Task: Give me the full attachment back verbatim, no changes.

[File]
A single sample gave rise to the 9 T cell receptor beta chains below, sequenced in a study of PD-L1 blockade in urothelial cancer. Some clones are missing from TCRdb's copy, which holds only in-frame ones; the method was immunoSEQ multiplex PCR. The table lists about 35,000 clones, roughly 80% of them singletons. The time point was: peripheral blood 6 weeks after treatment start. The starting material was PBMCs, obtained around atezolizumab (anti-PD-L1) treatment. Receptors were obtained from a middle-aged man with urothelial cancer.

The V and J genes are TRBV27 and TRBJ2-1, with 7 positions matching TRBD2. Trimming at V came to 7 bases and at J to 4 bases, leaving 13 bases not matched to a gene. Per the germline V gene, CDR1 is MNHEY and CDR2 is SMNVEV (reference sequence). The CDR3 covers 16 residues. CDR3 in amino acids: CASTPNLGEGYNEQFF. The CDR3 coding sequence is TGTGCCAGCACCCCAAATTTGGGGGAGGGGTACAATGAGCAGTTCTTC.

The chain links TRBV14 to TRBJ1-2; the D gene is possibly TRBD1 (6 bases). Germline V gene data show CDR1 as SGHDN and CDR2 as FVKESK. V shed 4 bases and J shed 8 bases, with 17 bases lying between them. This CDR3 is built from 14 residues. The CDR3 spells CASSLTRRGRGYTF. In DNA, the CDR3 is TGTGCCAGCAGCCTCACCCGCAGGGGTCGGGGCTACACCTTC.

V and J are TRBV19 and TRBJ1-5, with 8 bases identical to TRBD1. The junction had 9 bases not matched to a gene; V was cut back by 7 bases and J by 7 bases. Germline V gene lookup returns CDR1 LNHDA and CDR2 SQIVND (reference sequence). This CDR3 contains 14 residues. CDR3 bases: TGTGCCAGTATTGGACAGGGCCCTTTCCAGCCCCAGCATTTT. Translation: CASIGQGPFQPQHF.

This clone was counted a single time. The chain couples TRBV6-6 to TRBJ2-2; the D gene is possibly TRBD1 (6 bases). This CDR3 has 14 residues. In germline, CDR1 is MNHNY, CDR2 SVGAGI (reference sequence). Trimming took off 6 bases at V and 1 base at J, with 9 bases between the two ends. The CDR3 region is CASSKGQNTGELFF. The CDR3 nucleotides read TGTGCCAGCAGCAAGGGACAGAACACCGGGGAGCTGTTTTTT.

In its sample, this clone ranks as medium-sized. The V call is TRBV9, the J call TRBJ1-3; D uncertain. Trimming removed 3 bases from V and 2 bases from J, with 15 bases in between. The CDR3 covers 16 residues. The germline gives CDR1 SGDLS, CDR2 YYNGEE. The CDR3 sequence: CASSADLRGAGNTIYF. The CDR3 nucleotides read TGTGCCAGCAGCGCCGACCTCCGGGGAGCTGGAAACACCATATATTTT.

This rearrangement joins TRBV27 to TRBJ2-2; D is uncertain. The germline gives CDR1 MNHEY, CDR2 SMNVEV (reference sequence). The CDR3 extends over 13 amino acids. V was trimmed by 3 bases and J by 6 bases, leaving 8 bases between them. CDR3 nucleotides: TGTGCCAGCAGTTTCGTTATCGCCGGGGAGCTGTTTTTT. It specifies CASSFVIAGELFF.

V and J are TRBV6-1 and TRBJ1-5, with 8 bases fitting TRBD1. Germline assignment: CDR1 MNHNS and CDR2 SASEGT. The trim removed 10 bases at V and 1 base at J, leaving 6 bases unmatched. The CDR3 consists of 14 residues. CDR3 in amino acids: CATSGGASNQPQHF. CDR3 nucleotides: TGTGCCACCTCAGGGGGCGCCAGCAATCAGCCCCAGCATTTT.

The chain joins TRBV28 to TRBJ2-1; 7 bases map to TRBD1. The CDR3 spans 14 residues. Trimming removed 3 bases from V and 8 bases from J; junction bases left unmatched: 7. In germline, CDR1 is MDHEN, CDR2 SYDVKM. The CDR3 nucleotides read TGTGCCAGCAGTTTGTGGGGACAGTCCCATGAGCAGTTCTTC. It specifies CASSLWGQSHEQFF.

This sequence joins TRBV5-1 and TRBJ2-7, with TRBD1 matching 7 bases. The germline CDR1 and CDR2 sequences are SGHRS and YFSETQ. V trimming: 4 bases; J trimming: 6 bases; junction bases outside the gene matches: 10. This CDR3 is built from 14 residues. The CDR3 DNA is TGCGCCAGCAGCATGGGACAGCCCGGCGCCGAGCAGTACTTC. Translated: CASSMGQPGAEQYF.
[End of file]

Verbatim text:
A single sample gave rise to the 9 T cell receptor beta chains below, sequenced in a study of PD-L1 blockade in urothelial cancer. Some clones are missing from TCRdb's copy, which holds only in-frame ones; the method was immunoSEQ multiplex PCR. The table lists about 35,000 clones, roughly 80% of them singletons. The time point was: peripheral blood 6 weeks after treatment start. The starting material was PBMCs, obtained around atezolizumab (anti-PD-L1) treatment. Receptors were obtained from a middle-aged man with urothelial cancer.

The V and J genes are TRBV27 and TRBJ2-1, with 7 positions matching TRBD2. Trimming at V came to 7 bases and at J to 4 bases, leaving 13 bases not matched to a gene. Per the germline V gene, CDR1 is MNHEY and CDR2 is SMNVEV (reference sequence). The CDR3 covers 16 residues. CDR3 in amino acids: CASTPNLGEGYNEQFF. The CDR3 coding sequence is TGTGCCAGCACCCCAAATTTGGGGGAGGGGTACAATGAGCAGTTCTTC.

The chain links TRBV14 to TRBJ1-2; the D gene is possibly TRBD1 (6 bases). Germline V gene data show CDR1 as SGHDN and CDR2 as FVKESK. V shed 4 bases and J shed 8 bases, with 17 bases lying between them. This CDR3 is built from 14 residues. The CDR3 spells CASSLTRRGRGYTF. In DNA, the CDR3 is TGTGCCAGCAGCCTCACCCGCAGGGGTCGGGGCTACACCTTC.

V and J are TRBV19 and TRBJ1-5, with 8 bases identical to TRBD1. The junction had 9 bases not matched to a gene; V was cut back by 7 bases and J by 7 bases. Germline V gene lookup returns CDR1 LNHDA and CDR2 SQIVND (reference sequence). This CDR3 contains 14 residues. CDR3 bases: TGTGCCAGTATTGGACAGGGCCCTTTCCAGCCCCAGCATTTT. Translation: CASIGQGPFQPQHF.

This clone was counted a single time. The chain couples TRBV6-6 to TRBJ2-2; the D gene is possibly TRBD1 (6 bases). This CDR3 has 14 residues. In germline, CDR1 is MNHNY, CDR2 SVGAGI (reference sequence). Trimming took off 6 bases at V and 1 base at J, with 9 bases between the two ends. The CDR3 region is CASSKGQNTGELFF. The CDR3 nucleotides read TGTGCCAGCAGCAAGGGACAGAACACCGGGGAGCTGTTTTTT.

In its sample, this clone ranks as medium-sized. The V call is TRBV9, the J call TRBJ1-3; D uncertain. Trimming removed 3 bases from V and 2 bases from J, with 15 bases in between. The CDR3 covers 16 residues. The germline gives CDR1 SGDLS, CDR2 YYNGEE. The CDR3 sequence: CASSADLRGAGNTIYF. The CDR3 nucleotides read TGTGCCAGCAGCGCCGACCTCCGGGGAGCTGGAAACACCATATATTTT.

This rearrangement joins TRBV27 to TRBJ2-2; D is uncertain. The germline gives CDR1 MNHEY, CDR2 SMNVEV (reference sequence). The CDR3 extends over 13 amino acids. V was trimmed by 3 bases and J by 6 bases, leaving 8 bases between them. CDR3 nucleotides: TGTGCCAGCAGTTTCGTTATCGCCGGGGAGCTGTTTTTT. It specifies CASSFVIAGELFF.

V and J are TRBV6-1 and TRBJ1-5, with 8 bases fitting TRBD1. Germline assignment: CDR1 MNHNS and CDR2 SASEGT. The trim removed 10 bases at V and 1 base at J, leaving 6 bases unmatched. The CDR3 consists of 14 residues. CDR3 in amino acids: CATSGGASNQPQHF. CDR3 nucleotides: TGTGCCACCTCAGGGGGCGCCAGCAATCAGCCCCAGCATTTT.

The chain joins TRBV28 to TRBJ2-1; 7 bases map to TRBD1. The CDR3 spans 14 residues. Trimming removed 3 bases from V and 8 bases from J; junction bases left unmatched: 7. In germline, CDR1 is MDHEN, CDR2 SYDVKM. The CDR3 nucleotides read TGTGCCAGCAGTTTGTGGGGACAGTCCCATGAGCAGTTCTTC. It specifies CASSLWGQSHEQFF.

This sequence joins TRBV5-1 and TRBJ2-7, with TRBD1 matching 7 bases. The germline CDR1 and CDR2 sequences are SGHRS and YFSETQ. V trimming: 4 bases; J trimming: 6 bases; junction bases outside the gene matches: 10. This CDR3 is built from 14 residues. The CDR3 DNA is TGCGCCAGCAGCATGGGACAGCCCGGCGCCGAGCAGTACTTC. Translated: CASSMGQPGAEQYF.